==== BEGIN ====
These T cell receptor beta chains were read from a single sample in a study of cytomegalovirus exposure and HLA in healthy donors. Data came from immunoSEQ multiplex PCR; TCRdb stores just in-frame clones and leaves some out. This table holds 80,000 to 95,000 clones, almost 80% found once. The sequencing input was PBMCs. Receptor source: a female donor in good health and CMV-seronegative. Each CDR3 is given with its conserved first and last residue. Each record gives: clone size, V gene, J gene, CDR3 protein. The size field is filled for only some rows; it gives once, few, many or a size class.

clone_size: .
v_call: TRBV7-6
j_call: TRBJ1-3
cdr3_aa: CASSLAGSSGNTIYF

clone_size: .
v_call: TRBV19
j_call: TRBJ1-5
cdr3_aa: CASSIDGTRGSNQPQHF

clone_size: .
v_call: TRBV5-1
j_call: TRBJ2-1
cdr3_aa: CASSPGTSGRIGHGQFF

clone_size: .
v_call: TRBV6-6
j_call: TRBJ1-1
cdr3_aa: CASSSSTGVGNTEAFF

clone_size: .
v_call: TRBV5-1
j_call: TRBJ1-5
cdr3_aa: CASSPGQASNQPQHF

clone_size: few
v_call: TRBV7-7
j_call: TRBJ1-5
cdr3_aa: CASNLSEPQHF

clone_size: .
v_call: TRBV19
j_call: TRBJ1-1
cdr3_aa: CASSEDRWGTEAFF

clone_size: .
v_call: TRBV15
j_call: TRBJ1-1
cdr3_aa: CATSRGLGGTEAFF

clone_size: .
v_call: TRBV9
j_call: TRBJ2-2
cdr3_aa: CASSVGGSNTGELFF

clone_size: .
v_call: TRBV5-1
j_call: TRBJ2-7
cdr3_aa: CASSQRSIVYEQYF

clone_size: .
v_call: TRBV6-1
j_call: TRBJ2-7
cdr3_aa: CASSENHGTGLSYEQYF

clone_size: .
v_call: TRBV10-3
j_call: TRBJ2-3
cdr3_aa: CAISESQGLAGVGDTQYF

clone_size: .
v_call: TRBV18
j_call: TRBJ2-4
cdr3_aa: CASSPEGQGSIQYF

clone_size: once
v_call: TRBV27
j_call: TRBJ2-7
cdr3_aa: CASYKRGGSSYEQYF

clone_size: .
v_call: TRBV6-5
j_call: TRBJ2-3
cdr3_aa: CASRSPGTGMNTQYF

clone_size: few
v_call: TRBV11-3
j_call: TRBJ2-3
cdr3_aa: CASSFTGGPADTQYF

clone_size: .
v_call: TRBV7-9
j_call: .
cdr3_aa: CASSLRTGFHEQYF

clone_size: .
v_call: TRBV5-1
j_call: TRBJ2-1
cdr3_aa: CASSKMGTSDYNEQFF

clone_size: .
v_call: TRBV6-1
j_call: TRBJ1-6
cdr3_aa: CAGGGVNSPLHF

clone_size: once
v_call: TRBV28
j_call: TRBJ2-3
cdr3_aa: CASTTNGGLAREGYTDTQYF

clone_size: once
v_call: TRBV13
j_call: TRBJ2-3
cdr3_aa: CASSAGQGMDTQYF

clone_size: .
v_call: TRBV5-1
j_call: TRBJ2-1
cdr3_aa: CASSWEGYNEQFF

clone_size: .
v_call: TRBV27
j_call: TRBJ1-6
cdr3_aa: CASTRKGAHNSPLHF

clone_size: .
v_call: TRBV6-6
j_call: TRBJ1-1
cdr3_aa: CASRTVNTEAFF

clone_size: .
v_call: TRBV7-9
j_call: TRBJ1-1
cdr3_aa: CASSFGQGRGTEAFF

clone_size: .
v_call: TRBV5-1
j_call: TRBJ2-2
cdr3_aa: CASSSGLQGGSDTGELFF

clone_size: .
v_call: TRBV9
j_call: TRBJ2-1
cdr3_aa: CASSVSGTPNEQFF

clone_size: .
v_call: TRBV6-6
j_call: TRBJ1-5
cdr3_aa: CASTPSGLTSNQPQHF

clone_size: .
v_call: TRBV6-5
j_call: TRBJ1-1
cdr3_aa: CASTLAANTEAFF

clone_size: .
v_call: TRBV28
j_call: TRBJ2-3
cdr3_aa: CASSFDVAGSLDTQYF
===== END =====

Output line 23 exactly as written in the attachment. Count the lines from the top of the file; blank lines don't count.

v_call: TRBV7-7